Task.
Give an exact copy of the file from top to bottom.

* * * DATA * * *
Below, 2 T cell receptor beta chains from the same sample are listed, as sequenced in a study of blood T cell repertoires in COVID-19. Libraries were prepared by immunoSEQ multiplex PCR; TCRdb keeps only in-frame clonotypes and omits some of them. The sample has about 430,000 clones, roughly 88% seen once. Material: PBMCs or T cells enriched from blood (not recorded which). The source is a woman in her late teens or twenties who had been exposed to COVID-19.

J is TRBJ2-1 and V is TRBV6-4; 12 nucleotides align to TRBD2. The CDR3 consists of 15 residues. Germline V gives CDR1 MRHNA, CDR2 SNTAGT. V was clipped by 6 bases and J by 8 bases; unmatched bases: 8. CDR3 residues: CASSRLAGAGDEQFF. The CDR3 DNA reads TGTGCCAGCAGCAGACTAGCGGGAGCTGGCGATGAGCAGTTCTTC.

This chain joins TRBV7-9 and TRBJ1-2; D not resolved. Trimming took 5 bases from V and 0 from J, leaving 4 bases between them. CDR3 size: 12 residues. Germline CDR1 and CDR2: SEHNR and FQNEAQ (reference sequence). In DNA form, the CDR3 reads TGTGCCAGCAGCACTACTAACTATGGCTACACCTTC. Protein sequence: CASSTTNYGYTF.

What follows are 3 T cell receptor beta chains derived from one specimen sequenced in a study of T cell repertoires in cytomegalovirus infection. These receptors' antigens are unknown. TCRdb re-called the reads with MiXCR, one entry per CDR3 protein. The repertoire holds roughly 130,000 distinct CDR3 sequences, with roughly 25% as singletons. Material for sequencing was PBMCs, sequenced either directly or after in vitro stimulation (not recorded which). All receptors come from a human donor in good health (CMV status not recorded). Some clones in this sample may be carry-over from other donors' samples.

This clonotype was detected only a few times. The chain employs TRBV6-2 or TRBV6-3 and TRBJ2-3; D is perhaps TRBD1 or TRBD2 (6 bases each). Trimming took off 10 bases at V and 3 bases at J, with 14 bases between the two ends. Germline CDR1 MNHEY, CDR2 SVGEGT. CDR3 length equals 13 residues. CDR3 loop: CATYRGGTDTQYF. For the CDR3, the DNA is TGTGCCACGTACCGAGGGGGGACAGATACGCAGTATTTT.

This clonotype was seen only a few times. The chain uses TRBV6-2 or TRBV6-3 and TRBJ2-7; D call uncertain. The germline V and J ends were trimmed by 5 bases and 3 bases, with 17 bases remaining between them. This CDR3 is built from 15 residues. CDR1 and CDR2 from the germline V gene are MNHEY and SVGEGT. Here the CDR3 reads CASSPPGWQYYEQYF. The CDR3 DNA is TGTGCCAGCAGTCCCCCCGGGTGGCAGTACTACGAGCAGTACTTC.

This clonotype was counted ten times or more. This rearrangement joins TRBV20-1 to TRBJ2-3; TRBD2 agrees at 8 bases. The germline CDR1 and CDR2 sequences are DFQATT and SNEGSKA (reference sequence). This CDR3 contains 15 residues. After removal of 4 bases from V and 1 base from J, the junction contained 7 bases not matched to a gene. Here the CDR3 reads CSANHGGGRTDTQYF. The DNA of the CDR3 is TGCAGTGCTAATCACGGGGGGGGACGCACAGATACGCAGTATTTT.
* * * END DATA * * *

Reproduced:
Below, 2 T cell receptor beta chains from the same sample are listed, as sequenced in a study of blood T cell repertoires in COVID-19. Libraries were prepared by immunoSEQ multiplex PCR; TCRdb keeps only in-frame clonotypes and omits some of them. The sample has about 430,000 clones, roughly 88% seen once. Material: PBMCs or T cells enriched from blood (not recorded which). The source is a woman in her late teens or twenties who had been exposed to COVID-19.

J is TRBJ2-1 and V is TRBV6-4; 12 nucleotides align to TRBD2. The CDR3 consists of 15 residues. Germline V gives CDR1 MRHNA, CDR2 SNTAGT. V was clipped by 6 bases and J by 8 bases; unmatched bases: 8. CDR3 residues: CASSRLAGAGDEQFF. The CDR3 DNA reads TGTGCCAGCAGCAGACTAGCGGGAGCTGGCGATGAGCAGTTCTTC.

This chain joins TRBV7-9 and TRBJ1-2; D not resolved. Trimming took 5 bases from V and 0 from J, leaving 4 bases between them. CDR3 size: 12 residues. Germline CDR1 and CDR2: SEHNR and FQNEAQ (reference sequence). In DNA form, the CDR3 reads TGTGCCAGCAGCACTACTAACTATGGCTACACCTTC. Protein sequence: CASSTTNYGYTF.

What follows are 3 T cell receptor beta chains derived from one specimen sequenced in a study of T cell repertoires in cytomegalovirus infection. These receptors' antigens are unknown. TCRdb re-called the reads with MiXCR, one entry per CDR3 protein. The repertoire holds roughly 130,000 distinct CDR3 sequences, with roughly 25% as singletons. Material for sequencing was PBMCs, sequenced either directly or after in vitro stimulation (not recorded which). All receptors come from a human donor in good health (CMV status not recorded). Some clones in this sample may be carry-over from other donors' samples.

This clonotype was detected only a few times. The chain employs TRBV6-2 or TRBV6-3 and TRBJ2-3; D is perhaps TRBD1 or TRBD2 (6 bases each). Trimming took off 10 bases at V and 3 bases at J, with 14 bases between the two ends. Germline CDR1 MNHEY, CDR2 SVGEGT. CDR3 length equals 13 residues. CDR3 loop: CATYRGGTDTQYF. For the CDR3, the DNA is TGTGCCACGTACCGAGGGGGGACAGATACGCAGTATTTT.

This clonotype was seen only a few times. The chain uses TRBV6-2 or TRBV6-3 and TRBJ2-7; D call uncertain. The germline V and J ends were trimmed by 5 bases and 3 bases, with 17 bases remaining between them. This CDR3 is built from 15 residues. CDR1 and CDR2 from the germline V gene are MNHEY and SVGEGT. Here the CDR3 reads CASSPPGWQYYEQYF. The CDR3 DNA is TGTGCCAGCAGTCCCCCCGGGTGGCAGTACTACGAGCAGTACTTC.

This clonotype was counted ten times or more. This rearrangement joins TRBV20-1 to TRBJ2-3; TRBD2 agrees at 8 bases. The germline CDR1 and CDR2 sequences are DFQATT and SNEGSKA (reference sequence). This CDR3 contains 15 residues. After removal of 4 bases from V and 1 base from J, the junction contained 7 bases not matched to a gene. Here the CDR3 reads CSANHGGGRTDTQYF. The DNA of the CDR3 is TGCAGTGCTAATCACGGGGGGGGACGCACAGATACGCAGTATTTT.